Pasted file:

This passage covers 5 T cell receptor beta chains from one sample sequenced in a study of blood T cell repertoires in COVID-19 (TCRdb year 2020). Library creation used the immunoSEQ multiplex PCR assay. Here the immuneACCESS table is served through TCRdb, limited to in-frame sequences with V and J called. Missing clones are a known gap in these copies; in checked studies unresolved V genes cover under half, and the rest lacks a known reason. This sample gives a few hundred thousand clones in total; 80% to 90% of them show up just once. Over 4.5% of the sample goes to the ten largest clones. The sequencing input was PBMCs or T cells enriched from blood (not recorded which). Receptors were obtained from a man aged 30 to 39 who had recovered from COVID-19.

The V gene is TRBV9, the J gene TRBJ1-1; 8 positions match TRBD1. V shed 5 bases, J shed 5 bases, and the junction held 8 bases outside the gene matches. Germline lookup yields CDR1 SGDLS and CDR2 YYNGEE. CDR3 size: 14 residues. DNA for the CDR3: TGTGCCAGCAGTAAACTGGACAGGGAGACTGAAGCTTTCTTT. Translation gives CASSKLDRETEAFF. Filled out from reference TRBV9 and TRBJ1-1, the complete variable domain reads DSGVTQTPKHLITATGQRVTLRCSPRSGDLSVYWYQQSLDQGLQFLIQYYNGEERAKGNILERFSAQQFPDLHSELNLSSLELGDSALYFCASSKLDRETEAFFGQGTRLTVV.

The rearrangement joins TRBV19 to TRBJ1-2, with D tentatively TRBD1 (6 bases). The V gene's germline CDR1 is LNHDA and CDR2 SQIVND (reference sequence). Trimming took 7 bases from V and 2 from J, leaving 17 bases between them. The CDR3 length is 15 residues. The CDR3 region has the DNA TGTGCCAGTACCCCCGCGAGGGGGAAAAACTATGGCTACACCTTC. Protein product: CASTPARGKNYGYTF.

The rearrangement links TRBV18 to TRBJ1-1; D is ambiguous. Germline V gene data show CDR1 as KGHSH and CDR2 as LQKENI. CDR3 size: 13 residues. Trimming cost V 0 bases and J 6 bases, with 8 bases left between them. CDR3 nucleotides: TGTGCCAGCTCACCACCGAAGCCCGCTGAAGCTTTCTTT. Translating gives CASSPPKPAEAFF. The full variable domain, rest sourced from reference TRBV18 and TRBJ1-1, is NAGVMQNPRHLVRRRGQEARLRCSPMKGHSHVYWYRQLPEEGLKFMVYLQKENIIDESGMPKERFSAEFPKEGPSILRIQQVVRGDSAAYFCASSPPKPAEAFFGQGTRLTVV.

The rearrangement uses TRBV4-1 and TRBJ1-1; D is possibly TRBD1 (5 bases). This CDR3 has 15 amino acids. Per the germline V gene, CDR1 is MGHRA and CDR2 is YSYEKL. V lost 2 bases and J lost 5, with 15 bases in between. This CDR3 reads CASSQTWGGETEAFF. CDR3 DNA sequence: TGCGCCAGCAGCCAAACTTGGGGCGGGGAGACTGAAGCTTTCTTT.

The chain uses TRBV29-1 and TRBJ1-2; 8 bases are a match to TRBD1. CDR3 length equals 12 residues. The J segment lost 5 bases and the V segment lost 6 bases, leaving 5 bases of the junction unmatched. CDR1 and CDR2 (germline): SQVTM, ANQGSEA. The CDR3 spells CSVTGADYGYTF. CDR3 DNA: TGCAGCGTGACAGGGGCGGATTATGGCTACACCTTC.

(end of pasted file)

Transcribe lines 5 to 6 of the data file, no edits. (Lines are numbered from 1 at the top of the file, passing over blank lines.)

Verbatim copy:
The rearrangement uses TRBV4-1 and TRBJ1-1; D is possibly TRBD1 (5 bases). This CDR3 has 15 amino acids. Per the germline V gene, CDR1 is MGHRA and CDR2 is YSYEKL. V lost 2 bases and J lost 5, with 15 bases in between. This CDR3 reads CASSQTWGGETEAFF. CDR3 DNA sequence: TGCGCCAGCAGCCAAACTTGGGGCGGGGAGACTGAAGCTTTCTTT.

The chain uses TRBV29-1 and TRBJ1-2; 8 bases are a match to TRBD1. CDR3 length equals 12 residues. The J segment lost 5 bases and the V segment lost 6 bases, leaving 5 bases of the junction unmatched. CDR1 and CDR2 (germline): SQVTM, ANQGSEA. The CDR3 spells CSVTGADYGYTF. CDR3 DNA: TGCAGCGTGACAGGGGCGGATTATGGCTACACCTTC.